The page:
# Logic and Binary

Binary is something I’ve struggled with which sounds silly given that it’s about as basic as you can get (a 1 and a 0). It’s the stuff that comes later - the arithmetic and bitwise operations that always seem to get me. If you share this problem, these videos are for you.

## The Basics of Logic

Let’s jump right in at the only place we can: the very begining, diving into the perfectly obvious and terribly argumentative 'rules of logic'.

*7 minutes*

## Boolean Algebra

You're George Boole, a self-taught mathematician and somewhat of a genius. You want to know what God's thinking so you decide to take Aristotle's ideas of logic and go 'above and beyond' to include mathematical proofs.

*15 minutes*

## Binary Mathematics

This is a famous interview question: 'write a routine that adds two positive integers and do it without using mathematic operators'. Turns out you can do this using binary!

*14 minutes*

## Bitwise Operators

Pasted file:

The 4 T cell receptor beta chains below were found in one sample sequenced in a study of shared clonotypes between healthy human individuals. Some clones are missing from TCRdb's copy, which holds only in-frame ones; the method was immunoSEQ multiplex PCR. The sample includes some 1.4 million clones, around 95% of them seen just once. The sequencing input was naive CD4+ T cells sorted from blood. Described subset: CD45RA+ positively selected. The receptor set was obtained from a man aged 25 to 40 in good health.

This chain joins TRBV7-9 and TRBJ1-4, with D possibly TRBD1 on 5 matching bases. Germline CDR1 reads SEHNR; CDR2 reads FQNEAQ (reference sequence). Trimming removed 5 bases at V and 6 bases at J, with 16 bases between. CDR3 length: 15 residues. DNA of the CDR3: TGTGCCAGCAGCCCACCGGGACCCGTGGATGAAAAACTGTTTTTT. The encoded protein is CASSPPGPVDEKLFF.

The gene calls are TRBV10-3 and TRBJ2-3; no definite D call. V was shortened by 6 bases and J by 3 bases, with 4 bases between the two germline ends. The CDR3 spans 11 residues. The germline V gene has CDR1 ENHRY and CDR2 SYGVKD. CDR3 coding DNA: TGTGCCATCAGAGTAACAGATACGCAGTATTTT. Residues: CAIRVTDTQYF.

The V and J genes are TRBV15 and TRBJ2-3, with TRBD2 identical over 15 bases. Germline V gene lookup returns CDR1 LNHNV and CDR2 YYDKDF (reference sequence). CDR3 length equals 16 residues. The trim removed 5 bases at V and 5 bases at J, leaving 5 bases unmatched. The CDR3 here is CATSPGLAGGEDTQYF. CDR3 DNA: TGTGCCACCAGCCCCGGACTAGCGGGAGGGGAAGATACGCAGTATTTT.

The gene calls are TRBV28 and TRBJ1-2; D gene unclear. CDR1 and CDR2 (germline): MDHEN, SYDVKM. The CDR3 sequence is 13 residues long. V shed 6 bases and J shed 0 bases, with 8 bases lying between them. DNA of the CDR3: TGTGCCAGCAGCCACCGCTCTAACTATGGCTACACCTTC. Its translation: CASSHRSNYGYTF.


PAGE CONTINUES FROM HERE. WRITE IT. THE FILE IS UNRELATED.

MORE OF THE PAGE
This is a famous interview question: 'write a routine that adds two positive integers and do it without using mathematic operators'. Turns out you can do this using binary!

*14 minutes*

## Logical Negation

We've covered how to add binary numbers together, but how do you subtract them? For that, you need a system for recognizing a number as negative and a few extra rules. Those rules are one's and two's complement.

*11 minutes*

## Entropy and Quantifying Information

Now that we know how to use binary to create switches and digitally represent information we need to ask the obvious question: 'is this worthwhile'? Are we improving things and if so, how much?

*16 minutes*

## Encoding and Lossless Compression

Claude Shannon showed us how to change the way we encode things in order to increase efficiency and speed up information trasmission. We see how in this video.

*27 minutes*

## Correcting Errors in a Digital Transmission, Part 1

There are *always* errors during the transmission of information, digital or otherwise. Whether it's written (typos, illegible writing), spoken (mumbling, environment noise) or digital (flipped bits), we have to account for and fix these problems.

*15 minutes*